And that’s a wretchedly stupid, bigoted thing to do.

        I provided you with two sources to show that the term was racist. If you want to continue to use it, then it shows that either (a) you are a bigot and proud of it, or (b) you’re not smart enough to know that a racial slur is a racial slur, as is made perfectly clear in the dictionary.

      • 0 avatar
        FreedMike

        @highdesertcat:
        “Delpiero1980, just ignore the politically correct immodest. They do not add to the discussion, striving only to correct our grammar and alter our freedom of expression to suit their own.”

        Those who would do and say blatantly offensive things in the name of freedom of expression do that freedom no favors. People using the pejorative “Jap” are in the wrong here, and no amount of chest puffery will change that.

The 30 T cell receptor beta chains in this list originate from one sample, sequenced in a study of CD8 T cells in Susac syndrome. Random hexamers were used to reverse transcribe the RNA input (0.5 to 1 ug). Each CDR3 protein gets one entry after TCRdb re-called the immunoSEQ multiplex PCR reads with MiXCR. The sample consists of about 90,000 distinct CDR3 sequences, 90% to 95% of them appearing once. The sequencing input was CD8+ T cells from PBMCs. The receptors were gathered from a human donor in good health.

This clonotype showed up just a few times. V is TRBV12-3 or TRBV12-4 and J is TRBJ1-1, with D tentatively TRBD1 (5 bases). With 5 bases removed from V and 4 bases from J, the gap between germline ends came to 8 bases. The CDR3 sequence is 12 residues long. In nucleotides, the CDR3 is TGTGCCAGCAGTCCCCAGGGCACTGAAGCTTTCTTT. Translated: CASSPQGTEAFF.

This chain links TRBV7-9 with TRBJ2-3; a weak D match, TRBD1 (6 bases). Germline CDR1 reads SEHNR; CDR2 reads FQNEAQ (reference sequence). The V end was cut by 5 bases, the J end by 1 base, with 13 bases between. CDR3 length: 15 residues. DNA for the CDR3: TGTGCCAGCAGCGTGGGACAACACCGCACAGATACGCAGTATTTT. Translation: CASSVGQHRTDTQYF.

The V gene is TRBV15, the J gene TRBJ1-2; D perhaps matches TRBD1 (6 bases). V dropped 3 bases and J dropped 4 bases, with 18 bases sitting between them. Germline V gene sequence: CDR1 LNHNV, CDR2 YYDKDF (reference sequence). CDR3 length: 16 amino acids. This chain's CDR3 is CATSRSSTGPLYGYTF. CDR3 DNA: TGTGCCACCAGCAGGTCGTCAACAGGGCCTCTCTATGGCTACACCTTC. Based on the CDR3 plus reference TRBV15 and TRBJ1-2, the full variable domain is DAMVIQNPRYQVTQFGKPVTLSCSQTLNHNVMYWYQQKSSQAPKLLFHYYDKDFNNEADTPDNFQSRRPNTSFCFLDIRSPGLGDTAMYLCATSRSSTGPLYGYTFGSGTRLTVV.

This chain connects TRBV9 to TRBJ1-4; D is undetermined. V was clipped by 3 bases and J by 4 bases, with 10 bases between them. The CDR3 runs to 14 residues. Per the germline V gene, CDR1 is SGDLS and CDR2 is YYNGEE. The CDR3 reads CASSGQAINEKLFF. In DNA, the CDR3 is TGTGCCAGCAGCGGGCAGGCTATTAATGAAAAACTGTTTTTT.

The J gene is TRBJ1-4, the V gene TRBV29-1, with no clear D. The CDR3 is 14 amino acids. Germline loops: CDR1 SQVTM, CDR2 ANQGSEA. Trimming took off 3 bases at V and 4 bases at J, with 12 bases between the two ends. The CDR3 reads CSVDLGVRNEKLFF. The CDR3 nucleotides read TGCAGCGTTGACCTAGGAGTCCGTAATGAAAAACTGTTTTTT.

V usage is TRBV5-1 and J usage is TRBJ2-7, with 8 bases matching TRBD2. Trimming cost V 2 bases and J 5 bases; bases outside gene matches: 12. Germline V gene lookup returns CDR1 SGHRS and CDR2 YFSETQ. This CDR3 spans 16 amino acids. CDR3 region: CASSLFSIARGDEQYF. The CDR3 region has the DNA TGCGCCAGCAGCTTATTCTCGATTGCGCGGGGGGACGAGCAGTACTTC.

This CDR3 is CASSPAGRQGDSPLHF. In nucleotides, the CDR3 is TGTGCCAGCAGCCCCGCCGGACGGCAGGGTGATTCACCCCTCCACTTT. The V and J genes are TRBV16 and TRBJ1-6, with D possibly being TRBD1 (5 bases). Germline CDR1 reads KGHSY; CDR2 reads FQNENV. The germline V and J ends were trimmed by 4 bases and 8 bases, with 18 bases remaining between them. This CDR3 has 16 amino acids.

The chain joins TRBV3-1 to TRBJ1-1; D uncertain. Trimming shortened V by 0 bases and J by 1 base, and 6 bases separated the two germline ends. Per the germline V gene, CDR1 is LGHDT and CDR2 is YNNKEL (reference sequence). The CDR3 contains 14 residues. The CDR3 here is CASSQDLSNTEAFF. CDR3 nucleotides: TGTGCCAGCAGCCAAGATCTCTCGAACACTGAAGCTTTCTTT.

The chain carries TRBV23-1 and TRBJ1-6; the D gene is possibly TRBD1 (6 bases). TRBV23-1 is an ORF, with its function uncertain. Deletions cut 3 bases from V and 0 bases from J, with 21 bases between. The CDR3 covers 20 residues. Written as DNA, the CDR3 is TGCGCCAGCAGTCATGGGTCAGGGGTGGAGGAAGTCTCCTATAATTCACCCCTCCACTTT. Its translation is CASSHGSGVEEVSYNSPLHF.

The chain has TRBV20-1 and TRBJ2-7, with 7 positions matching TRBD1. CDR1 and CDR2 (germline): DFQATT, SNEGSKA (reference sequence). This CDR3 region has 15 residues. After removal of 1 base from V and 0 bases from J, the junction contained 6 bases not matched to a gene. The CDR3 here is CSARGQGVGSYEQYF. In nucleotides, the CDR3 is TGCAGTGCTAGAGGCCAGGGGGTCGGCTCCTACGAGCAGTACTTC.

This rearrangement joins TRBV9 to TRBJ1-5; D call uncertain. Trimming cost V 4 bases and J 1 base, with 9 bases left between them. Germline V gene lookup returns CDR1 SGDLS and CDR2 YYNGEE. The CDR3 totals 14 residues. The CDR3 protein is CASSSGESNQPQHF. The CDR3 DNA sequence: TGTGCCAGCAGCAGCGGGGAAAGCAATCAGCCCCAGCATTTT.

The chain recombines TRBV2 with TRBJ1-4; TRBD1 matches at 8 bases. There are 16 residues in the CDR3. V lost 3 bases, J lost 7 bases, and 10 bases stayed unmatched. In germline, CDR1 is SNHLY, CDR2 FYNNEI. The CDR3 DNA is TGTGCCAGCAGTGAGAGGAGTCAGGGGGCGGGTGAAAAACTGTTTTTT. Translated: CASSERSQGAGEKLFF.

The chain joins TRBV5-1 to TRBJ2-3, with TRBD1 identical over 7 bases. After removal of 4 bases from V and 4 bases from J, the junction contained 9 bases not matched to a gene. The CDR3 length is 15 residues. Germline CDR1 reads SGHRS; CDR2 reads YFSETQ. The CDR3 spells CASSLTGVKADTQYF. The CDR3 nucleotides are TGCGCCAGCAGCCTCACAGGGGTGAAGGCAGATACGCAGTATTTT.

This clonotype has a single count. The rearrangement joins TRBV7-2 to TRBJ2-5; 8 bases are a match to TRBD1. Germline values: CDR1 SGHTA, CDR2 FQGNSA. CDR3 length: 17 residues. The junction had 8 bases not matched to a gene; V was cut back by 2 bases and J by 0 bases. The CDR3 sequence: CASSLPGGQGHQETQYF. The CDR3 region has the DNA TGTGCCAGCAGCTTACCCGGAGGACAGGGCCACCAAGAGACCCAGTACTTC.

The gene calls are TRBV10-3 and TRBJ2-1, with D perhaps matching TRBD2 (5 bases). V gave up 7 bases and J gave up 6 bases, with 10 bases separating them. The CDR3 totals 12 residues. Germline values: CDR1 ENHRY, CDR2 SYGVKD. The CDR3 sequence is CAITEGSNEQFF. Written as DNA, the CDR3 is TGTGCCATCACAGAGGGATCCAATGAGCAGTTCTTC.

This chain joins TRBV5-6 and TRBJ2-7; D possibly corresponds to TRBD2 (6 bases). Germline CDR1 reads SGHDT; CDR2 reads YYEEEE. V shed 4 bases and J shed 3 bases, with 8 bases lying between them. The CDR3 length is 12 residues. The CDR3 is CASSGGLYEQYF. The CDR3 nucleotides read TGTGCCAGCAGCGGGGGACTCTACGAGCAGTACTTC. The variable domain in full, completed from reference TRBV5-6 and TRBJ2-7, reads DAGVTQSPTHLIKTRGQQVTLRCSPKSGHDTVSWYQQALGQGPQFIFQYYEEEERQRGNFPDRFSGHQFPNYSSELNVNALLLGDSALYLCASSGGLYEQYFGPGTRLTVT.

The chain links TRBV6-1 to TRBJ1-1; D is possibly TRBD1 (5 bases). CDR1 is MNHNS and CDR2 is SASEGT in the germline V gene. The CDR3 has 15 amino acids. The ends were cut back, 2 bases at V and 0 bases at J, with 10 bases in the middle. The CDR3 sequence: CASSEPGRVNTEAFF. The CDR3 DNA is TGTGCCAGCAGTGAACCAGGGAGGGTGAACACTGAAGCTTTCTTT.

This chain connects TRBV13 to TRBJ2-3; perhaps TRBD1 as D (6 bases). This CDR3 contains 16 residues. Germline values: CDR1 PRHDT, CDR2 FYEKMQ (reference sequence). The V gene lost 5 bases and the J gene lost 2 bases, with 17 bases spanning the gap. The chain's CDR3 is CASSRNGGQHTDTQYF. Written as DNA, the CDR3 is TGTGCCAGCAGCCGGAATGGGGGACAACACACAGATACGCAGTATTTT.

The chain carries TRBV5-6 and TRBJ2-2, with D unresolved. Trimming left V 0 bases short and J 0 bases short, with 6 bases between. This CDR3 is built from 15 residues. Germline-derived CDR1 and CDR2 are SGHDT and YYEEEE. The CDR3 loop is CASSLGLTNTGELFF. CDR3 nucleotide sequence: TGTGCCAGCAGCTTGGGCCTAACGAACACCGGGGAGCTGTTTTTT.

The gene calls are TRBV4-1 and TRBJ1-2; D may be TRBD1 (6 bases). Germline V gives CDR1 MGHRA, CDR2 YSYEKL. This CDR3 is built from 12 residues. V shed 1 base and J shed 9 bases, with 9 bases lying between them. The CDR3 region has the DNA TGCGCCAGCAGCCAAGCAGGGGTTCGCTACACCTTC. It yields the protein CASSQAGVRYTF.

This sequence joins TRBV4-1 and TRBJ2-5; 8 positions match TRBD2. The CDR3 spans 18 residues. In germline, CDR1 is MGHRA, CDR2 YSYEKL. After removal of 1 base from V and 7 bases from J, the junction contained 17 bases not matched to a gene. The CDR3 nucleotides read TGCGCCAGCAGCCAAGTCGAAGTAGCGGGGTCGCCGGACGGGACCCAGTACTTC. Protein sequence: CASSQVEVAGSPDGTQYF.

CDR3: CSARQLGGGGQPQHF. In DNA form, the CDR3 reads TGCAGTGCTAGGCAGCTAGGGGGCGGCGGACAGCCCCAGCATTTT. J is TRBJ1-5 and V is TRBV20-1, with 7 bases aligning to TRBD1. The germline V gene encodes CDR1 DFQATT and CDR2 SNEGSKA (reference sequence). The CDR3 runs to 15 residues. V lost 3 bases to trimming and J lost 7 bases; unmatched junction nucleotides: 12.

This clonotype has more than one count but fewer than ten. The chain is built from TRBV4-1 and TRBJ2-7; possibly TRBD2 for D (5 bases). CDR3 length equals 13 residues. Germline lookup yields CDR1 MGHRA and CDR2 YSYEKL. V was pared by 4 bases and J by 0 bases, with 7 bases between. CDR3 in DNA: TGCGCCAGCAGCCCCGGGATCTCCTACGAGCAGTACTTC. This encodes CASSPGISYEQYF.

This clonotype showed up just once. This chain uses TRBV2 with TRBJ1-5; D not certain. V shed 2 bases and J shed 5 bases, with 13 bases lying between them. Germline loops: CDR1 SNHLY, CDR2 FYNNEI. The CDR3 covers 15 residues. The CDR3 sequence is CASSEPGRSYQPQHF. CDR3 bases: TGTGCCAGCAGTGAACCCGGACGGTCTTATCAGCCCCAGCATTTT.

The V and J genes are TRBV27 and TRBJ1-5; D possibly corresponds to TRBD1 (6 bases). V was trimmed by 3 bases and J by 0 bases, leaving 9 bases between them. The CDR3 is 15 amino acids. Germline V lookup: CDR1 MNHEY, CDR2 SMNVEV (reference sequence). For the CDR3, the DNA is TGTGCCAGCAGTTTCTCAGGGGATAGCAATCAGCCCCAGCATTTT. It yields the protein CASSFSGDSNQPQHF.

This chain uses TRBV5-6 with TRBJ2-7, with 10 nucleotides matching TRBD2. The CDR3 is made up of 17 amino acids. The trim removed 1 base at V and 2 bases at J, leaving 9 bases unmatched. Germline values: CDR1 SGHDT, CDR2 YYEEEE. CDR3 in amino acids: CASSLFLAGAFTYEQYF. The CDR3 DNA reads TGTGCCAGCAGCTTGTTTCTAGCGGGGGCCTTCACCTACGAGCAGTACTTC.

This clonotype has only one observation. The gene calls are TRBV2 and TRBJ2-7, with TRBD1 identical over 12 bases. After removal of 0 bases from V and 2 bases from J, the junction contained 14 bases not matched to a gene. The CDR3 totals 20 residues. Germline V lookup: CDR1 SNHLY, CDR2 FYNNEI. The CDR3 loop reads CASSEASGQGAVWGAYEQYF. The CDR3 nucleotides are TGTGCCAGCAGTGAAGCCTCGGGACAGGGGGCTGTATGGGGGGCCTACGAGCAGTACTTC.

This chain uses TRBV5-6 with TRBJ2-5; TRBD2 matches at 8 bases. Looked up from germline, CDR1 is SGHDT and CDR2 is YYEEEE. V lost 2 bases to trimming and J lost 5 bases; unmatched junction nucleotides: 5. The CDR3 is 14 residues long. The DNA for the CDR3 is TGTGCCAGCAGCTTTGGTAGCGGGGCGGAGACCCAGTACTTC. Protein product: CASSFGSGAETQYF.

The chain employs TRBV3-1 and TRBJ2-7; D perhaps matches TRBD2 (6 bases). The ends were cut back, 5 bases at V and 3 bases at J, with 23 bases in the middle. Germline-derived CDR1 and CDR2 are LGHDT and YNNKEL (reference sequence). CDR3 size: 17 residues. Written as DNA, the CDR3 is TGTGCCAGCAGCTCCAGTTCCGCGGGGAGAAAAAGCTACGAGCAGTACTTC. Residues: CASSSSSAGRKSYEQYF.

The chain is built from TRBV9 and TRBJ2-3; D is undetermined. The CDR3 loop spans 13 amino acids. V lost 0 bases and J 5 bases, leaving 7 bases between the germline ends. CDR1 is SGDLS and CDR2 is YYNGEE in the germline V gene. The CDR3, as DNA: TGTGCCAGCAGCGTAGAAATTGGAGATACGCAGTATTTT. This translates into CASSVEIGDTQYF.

• avatar
    SherbornSean

    So it’s complete coincidence that the sales of Japanese automakers have fallen and they have significantly lower production due to the Tsunami? Really?

    Wow, that Cruze and Malibu must be really well engineered, to place behind Accord, Sonata, Mazda3 and Elantra in every test performed to date.

    • 0 avatar
      mike978

      The relative sales fall for Honda and Toyota (Civic, Accord, Corolla and Camry) started before the tsunami so yes the tsunami made it worse but Honda and Toyota were feeling the heat from Ford, GM and Hyundai (and to a lesser extent VW).